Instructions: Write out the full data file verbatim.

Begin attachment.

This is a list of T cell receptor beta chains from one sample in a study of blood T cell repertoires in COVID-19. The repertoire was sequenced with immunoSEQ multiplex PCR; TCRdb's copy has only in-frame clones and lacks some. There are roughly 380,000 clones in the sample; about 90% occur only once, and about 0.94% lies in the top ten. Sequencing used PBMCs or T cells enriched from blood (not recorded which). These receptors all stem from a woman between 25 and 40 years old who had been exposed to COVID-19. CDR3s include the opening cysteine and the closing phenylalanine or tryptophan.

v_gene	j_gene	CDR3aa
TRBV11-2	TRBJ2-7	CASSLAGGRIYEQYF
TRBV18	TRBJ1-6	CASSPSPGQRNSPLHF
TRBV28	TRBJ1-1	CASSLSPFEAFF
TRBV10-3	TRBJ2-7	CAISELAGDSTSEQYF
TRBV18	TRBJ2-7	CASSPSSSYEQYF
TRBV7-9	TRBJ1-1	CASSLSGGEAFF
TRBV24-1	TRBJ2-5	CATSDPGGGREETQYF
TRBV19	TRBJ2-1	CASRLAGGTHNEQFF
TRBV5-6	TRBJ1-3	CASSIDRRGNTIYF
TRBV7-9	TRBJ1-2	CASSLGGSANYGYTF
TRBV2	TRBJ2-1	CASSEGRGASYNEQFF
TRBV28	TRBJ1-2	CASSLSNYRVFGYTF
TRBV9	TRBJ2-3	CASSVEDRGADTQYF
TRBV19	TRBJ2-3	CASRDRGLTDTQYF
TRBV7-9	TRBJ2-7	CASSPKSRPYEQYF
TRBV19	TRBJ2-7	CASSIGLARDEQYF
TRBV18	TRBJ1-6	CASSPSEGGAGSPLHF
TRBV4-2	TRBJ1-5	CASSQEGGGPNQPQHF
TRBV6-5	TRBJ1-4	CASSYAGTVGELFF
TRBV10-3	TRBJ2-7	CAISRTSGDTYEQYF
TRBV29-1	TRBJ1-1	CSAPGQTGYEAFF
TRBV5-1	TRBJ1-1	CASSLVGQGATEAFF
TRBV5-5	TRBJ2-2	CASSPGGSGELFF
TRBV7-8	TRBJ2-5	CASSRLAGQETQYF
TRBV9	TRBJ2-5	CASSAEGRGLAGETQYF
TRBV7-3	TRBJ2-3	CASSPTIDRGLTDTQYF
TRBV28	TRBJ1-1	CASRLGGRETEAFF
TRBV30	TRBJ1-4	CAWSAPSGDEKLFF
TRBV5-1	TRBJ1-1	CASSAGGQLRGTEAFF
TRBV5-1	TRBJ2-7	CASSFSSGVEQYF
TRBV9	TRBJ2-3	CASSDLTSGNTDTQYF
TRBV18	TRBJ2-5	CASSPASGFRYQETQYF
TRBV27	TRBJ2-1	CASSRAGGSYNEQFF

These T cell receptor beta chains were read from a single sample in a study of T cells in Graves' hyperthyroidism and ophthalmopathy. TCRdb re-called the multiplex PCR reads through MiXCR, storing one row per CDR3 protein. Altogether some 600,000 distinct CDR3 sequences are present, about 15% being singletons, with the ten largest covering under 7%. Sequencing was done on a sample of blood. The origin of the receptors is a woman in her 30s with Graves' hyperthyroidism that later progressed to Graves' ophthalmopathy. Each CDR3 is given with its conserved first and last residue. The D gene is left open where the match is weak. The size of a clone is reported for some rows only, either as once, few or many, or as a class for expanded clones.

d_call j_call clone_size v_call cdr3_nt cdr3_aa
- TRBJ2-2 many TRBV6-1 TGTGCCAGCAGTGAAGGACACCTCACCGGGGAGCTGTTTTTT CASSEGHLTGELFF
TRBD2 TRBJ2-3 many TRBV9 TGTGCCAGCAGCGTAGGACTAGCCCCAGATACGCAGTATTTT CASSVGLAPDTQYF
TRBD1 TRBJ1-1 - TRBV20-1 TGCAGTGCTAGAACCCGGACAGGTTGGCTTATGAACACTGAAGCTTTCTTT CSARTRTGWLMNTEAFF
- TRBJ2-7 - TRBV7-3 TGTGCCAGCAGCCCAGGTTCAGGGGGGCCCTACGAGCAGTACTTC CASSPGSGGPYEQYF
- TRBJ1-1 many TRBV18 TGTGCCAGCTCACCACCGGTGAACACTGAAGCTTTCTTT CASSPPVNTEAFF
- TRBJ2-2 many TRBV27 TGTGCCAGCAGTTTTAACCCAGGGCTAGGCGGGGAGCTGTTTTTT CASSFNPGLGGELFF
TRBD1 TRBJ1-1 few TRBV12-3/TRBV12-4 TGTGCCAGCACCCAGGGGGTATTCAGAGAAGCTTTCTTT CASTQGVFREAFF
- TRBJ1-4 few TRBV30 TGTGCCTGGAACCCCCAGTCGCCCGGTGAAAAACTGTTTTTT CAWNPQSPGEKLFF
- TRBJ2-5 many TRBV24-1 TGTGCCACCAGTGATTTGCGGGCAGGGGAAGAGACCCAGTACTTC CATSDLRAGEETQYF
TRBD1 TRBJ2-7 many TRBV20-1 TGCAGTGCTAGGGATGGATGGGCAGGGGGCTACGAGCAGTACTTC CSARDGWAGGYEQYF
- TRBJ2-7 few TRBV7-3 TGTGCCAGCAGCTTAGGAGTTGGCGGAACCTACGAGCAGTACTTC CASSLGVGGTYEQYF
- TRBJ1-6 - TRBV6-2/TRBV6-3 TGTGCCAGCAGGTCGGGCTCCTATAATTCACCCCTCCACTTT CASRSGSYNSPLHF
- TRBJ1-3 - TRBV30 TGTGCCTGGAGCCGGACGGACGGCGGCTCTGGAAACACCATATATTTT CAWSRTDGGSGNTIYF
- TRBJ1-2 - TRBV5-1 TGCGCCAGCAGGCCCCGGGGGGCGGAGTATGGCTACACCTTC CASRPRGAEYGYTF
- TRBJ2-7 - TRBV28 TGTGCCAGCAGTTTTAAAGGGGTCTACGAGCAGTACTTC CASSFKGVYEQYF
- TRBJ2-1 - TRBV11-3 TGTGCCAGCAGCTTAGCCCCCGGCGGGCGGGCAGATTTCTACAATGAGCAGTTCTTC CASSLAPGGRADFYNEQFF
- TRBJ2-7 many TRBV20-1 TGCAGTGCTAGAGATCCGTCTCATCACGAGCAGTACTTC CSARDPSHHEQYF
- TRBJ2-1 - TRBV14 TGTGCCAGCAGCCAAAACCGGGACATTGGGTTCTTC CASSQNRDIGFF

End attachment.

This is a list of T cell receptor beta chains from one sample in a study of blood T cell repertoires in COVID-19. The repertoire was sequenced with immunoSEQ multiplex PCR; TCRdb's copy has only in-frame clones and lacks some. There are roughly 380,000 clones in the sample; about 90% occur only once, and about 0.94% lies in the top ten. Sequencing used PBMCs or T cells enriched from blood (not recorded which). These receptors all stem from a woman between 25 and 40 years old who had been exposed to COVID-19. CDR3s include the opening cysteine and the closing phenylalanine or tryptophan.

v_gene	j_gene	CDR3aa
TRBV11-2	TRBJ2-7	CASSLAGGRIYEQYF
TRBV18	TRBJ1-6	CASSPSPGQRNSPLHF
TRBV28	TRBJ1-1	CASSLSPFEAFF
TRBV10-3	TRBJ2-7	CAISELAGDSTSEQYF
TRBV18	TRBJ2-7	CASSPSSSYEQYF
TRBV7-9	TRBJ1-1	CASSLSGGEAFF
TRBV24-1	TRBJ2-5	CATSDPGGGREETQYF
TRBV19	TRBJ2-1	CASRLAGGTHNEQFF
TRBV5-6	TRBJ1-3	CASSIDRRGNTIYF
TRBV7-9	TRBJ1-2	CASSLGGSANYGYTF
TRBV2	TRBJ2-1	CASSEGRGASYNEQFF
TRBV28	TRBJ1-2	CASSLSNYRVFGYTF
TRBV9	TRBJ2-3	CASSVEDRGADTQYF
TRBV19	TRBJ2-3	CASRDRGLTDTQYF
TRBV7-9	TRBJ2-7	CASSPKSRPYEQYF
TRBV19	TRBJ2-7	CASSIGLARDEQYF
TRBV18	TRBJ1-6	CASSPSEGGAGSPLHF
TRBV4-2	TRBJ1-5	CASSQEGGGPNQPQHF
TRBV6-5	TRBJ1-4	CASSYAGTVGELFF
TRBV10-3	TRBJ2-7	CAISRTSGDTYEQYF
TRBV29-1	TRBJ1-1	CSAPGQTGYEAFF
TRBV5-1	TRBJ1-1	CASSLVGQGATEAFF
TRBV5-5	TRBJ2-2	CASSPGGSGELFF
TRBV7-8	TRBJ2-5	CASSRLAGQETQYF
TRBV9	TRBJ2-5	CASSAEGRGLAGETQYF
TRBV7-3	TRBJ2-3	CASSPTIDRGLTDTQYF
TRBV28	TRBJ1-1	CASRLGGRETEAFF
TRBV30	TRBJ1-4	CAWSAPSGDEKLFF
TRBV5-1	TRBJ1-1	CASSAGGQLRGTEAFF
TRBV5-1	TRBJ2-7	CASSFSSGVEQYF
TRBV9	TRBJ2-3	CASSDLTSGNTDTQYF
TRBV18	TRBJ2-5	CASSPASGFRYQETQYF
TRBV27	TRBJ2-1	CASSRAGGSYNEQFF

These T cell receptor beta chains were read from a single sample in a study of T cells in Graves' hyperthyroidism and ophthalmopathy. TCRdb re-called the multiplex PCR reads through MiXCR, storing one row per CDR3 protein. Altogether some 600,000 distinct CDR3 sequences are present, about 15% being singletons, with the ten largest covering under 7%. Sequencing was done on a sample of blood. The origin of the receptors is a woman in her 30s with Graves' hyperthyroidism that later progressed to Graves' ophthalmopathy. Each CDR3 is given with its conserved first and last residue. The D gene is left open where the match is weak. The size of a clone is reported for some rows only, either as once, few or many, or as a class for expanded clones.

d_call j_call clone_size v_call cdr3_nt cdr3_aa
- TRBJ2-2 many TRBV6-1 TGTGCCAGCAGTGAAGGACACCTCACCGGGGAGCTGTTTTTT CASSEGHLTGELFF
TRBD2 TRBJ2-3 many TRBV9 TGTGCCAGCAGCGTAGGACTAGCCCCAGATACGCAGTATTTT CASSVGLAPDTQYF
TRBD1 TRBJ1-1 - TRBV20-1 TGCAGTGCTAGAACCCGGACAGGTTGGCTTATGAACACTGAAGCTTTCTTT CSARTRTGWLMNTEAFF
- TRBJ2-7 - TRBV7-3 TGTGCCAGCAGCCCAGGTTCAGGGGGGCCCTACGAGCAGTACTTC CASSPGSGGPYEQYF
- TRBJ1-1 many TRBV18 TGTGCCAGCTCACCACCGGTGAACACTGAAGCTTTCTTT CASSPPVNTEAFF
- TRBJ2-2 many TRBV27 TGTGCCAGCAGTTTTAACCCAGGGCTAGGCGGGGAGCTGTTTTTT CASSFNPGLGGELFF
TRBD1 TRBJ1-1 few TRBV12-3/TRBV12-4 TGTGCCAGCACCCAGGGGGTATTCAGAGAAGCTTTCTTT CASTQGVFREAFF
- TRBJ1-4 few TRBV30 TGTGCCTGGAACCCCCAGTCGCCCGGTGAAAAACTGTTTTTT CAWNPQSPGEKLFF
- TRBJ2-5 many TRBV24-1 TGTGCCACCAGTGATTTGCGGGCAGGGGAAGAGACCCAGTACTTC CATSDLRAGEETQYF
TRBD1 TRBJ2-7 many TRBV20-1 TGCAGTGCTAGGGATGGATGGGCAGGGGGCTACGAGCAGTACTTC CSARDGWAGGYEQYF
- TRBJ2-7 few TRBV7-3 TGTGCCAGCAGCTTAGGAGTTGGCGGAACCTACGAGCAGTACTTC CASSLGVGGTYEQYF
- TRBJ1-6 - TRBV6-2/TRBV6-3 TGTGCCAGCAGGTCGGGCTCCTATAATTCACCCCTCCACTTT CASRSGSYNSPLHF
- TRBJ1-3 - TRBV30 TGTGCCTGGAGCCGGACGGACGGCGGCTCTGGAAACACCATATATTTT CAWSRTDGGSGNTIYF
- TRBJ1-2 - TRBV5-1 TGCGCCAGCAGGCCCCGGGGGGCGGAGTATGGCTACACCTTC CASRPRGAEYGYTF
- TRBJ2-7 - TRBV28 TGTGCCAGCAGTTTTAAAGGGGTCTACGAGCAGTACTTC CASSFKGVYEQYF
- TRBJ2-1 - TRBV11-3 TGTGCCAGCAGCTTAGCCCCCGGCGGGCGGGCAGATTTCTACAATGAGCAGTTCTTC CASSLAPGGRADFYNEQFF
- TRBJ2-7 many TRBV20-1 TGCAGTGCTAGAGATCCGTCTCATCACGAGCAGTACTTC CSARDPSHHEQYF
- TRBJ2-1 - TRBV14 TGTGCCAGCAGCCAAAACCGGGACATTGGGTTCTTC CASSQNRDIGFF